So instead of asking, “What can we do better?” (“Nothing, everything’s fine”), instead try to lead the interviewer to open up and share anecdotes through questions like “Can you tell us about your favorite experience with x”, or “What are three ways you have developed stronger relationships with your customers?” These thoughtful questions prompt answers full of insight that you wouldn’t otherwise get from generic questions. And this insight is great not just for your audience, but for you; you can apply that insight to the projects you’re currently working on!

5. What’s the Need?

If you’re creating a customer video testimonial, include questions that will help the customer explain what their need was. The hero of the story facing an obstacle is one of the big, thrilling, emotion-driven parts of the story. It builds up the frustration that other potential customers could be feeling about their current situation, and helps them relate to the video content. So ask something like, “What was hell–I mean life–like before x?” (Okay, maybe don’t ask THAT, but you get the gist.)

Interview videos all have a “need” in the broader sense; just make sure your questions are tailored to the goals/strategy you want your video to accomplish.

6. Where is my Product Charming?

Your video interview’s hero wouldn’t BE a hero if they just sat around and cried about their problem. No, they went on a quest for the solution that would save the world! Ask questions about this search. (Of course, your questions don’t need to make it into the final cut; you just need to prompt for great answers off camera). This helps build credibility for your video; the audience relates to the interviewee’s situation and everything they tried before they found the magic solution. Check out this video interview for a great example of the hero’s search.

7. Now you get to talk about you!

You have showed restraint, and you’ve let your interviewee shine. But now for the best part of the interview: when the conversation works around to land on you!

The interviewee has talked about the challenges and the quest, so you can prompt them to talk about the solution. But as per #4, don’t just ask “So how do you like product?” or you’re gonna get “Yeah, it’s great”. Instead, what about “How is this product/company different from what you tried before?” or “How has x improved y?” Look for ways to capture moments of epiphany, when the customer or interviewee realized they couldn’t live without you.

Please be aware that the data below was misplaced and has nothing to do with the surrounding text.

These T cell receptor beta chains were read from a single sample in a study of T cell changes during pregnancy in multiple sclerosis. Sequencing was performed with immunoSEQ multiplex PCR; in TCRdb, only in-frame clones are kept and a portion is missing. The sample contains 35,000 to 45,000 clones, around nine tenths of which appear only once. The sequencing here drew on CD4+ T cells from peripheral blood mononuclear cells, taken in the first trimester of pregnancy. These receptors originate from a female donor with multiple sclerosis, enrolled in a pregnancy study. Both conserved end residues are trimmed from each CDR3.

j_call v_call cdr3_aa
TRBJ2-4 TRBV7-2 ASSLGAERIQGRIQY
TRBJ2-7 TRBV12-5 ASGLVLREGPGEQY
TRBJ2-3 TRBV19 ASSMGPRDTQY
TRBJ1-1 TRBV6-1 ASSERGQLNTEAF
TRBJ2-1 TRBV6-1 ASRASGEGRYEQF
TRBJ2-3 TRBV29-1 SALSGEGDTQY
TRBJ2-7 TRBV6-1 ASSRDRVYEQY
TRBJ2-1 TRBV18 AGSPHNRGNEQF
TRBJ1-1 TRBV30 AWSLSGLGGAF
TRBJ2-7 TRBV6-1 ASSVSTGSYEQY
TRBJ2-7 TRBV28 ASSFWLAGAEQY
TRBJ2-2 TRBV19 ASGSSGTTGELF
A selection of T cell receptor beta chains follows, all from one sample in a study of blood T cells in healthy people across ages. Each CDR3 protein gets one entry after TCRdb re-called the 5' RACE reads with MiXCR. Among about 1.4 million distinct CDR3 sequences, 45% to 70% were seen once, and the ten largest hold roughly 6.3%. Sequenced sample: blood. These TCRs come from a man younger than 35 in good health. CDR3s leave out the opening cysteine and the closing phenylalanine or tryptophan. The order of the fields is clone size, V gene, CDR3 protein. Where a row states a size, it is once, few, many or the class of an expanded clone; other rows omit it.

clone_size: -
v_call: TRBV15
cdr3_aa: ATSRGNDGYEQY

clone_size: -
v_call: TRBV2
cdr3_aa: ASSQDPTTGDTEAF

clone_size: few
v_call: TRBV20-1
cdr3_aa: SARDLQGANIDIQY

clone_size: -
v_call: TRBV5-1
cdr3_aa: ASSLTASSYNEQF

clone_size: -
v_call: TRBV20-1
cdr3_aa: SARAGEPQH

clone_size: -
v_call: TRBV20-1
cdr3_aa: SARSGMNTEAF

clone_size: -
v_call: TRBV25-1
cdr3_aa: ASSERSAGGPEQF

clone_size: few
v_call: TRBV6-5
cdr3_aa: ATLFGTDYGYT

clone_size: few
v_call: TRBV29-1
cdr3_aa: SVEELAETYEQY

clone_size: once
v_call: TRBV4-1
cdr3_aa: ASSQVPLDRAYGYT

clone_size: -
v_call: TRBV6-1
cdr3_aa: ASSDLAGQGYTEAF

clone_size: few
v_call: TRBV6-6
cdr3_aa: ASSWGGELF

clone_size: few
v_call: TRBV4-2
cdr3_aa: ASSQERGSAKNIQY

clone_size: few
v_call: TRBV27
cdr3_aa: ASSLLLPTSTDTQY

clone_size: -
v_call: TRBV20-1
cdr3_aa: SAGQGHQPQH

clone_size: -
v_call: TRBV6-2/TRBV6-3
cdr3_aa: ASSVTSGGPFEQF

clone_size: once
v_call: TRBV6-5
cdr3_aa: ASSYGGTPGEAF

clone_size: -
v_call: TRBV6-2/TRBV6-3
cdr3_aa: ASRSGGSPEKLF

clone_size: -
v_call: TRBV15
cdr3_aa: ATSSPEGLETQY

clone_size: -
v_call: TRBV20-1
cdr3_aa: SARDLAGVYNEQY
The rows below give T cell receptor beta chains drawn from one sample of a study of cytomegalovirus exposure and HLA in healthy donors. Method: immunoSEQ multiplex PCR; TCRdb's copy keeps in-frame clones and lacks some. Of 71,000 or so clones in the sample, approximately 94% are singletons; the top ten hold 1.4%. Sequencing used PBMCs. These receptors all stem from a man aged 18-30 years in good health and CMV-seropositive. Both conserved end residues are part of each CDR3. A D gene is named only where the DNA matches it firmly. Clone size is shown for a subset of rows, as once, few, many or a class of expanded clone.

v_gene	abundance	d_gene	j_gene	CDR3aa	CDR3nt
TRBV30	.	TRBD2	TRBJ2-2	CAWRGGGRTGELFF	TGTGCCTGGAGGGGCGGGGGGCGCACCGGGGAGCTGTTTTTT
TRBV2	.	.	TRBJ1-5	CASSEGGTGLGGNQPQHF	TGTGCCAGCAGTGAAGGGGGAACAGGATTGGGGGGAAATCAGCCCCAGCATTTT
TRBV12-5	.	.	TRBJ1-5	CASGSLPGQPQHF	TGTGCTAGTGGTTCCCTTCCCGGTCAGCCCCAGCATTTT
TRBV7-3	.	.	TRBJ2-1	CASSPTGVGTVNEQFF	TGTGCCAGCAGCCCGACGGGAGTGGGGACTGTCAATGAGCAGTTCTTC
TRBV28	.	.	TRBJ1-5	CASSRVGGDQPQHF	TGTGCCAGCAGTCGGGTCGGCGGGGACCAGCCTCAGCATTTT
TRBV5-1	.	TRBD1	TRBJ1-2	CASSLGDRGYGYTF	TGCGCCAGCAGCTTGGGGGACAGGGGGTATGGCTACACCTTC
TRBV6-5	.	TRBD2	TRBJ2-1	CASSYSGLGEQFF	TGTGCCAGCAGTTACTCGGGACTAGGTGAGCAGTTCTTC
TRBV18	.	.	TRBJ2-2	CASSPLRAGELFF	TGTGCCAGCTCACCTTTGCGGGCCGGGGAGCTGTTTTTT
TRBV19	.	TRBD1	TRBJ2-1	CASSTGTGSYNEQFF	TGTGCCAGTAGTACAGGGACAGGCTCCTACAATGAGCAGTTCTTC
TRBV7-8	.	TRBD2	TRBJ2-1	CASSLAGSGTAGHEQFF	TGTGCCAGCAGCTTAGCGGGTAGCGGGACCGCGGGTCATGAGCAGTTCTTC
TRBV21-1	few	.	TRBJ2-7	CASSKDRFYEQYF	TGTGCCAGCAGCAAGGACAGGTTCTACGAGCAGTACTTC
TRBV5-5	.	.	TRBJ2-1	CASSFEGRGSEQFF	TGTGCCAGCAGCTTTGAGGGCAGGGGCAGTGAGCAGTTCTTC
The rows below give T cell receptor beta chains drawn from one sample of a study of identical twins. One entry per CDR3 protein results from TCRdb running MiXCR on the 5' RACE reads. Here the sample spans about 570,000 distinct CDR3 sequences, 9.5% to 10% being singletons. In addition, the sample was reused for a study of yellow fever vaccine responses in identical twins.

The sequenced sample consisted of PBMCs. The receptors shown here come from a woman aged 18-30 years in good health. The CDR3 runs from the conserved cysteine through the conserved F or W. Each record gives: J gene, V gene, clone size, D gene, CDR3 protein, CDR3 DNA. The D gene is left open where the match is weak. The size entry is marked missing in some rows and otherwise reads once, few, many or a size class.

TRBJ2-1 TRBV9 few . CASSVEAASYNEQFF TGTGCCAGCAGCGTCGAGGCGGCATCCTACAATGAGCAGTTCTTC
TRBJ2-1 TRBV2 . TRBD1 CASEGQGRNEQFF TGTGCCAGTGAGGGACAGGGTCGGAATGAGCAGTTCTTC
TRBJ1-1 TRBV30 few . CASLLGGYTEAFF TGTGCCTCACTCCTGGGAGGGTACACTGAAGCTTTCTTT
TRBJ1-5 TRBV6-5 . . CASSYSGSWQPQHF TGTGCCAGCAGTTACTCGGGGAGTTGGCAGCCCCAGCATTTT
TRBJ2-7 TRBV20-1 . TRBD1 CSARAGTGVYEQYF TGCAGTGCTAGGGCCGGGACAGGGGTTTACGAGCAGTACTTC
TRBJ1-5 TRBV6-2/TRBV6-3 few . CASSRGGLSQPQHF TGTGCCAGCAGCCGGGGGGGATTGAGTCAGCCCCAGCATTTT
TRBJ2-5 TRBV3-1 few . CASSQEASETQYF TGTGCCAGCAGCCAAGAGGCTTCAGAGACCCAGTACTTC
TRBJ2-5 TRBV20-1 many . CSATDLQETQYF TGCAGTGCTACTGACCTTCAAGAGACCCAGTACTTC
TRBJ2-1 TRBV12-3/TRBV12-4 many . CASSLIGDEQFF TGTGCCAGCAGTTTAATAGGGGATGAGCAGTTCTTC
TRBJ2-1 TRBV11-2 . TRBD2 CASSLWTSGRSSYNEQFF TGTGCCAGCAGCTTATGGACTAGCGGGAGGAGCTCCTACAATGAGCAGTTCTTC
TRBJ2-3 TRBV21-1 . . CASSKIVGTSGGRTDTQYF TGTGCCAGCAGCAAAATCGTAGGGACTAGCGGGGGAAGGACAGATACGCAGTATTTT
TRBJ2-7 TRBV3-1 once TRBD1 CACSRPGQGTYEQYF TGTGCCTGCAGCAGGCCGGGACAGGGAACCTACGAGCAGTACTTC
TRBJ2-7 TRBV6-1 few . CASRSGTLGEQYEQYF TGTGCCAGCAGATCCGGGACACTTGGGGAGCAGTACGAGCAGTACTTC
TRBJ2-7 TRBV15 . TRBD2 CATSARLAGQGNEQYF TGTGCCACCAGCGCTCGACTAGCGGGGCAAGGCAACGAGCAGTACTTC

8. “Huh?”

If an interviewee says something that you didn’t understand, or something that includes a lot of jargon or specifics that your audience may not be aware of, simply ask a follow-up question: “What did you mean by that?” Again, your question doesn’t have to remain in the final version, but you can use the answer to provide the clarification and context that your audience might need.

9. Remember, to help control the pet population, have your pet spayed or neutered.

Hidden GemsOkay, so you don’t need your interview to end with a moral or lesson (as per every episode of the Price Is Right, which ended with Bob Barker’s unforgettable advice). But it’s a great idea to ask your interviewee for any final thoughts or comments. Even well-planned questions can leave some topic or gem undiscovered, so asking this final question helps bring anything to light that your interviewees think is important. And as stated in tip #4, any feedback or insights your interviewees offer can be useful and relevant to your current work!

10. Script your questions…and don’t script your questions

Yes, you want to have a plan. Otherwise you’ll find it difficult to make sure your video has a strategy and meets a content need. Just be open to conversational tangents; your interviewee may have perspectives on the topic that you hadn’t even considered. Unscripted footage is also a great way for personality (and company culture/brand) to shine through.

Because you can’t get enough of this awesome content, here are five tips on how to make your interview style video more engaging.

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Emily Ross

Emily Ross

Emily was previously the Brand and Creative Manager at Vidyard. Today, she's a UI writer at Intel. Emily loves creating interesting and unique content oh, and food...if you haven't already noticed, she loves food.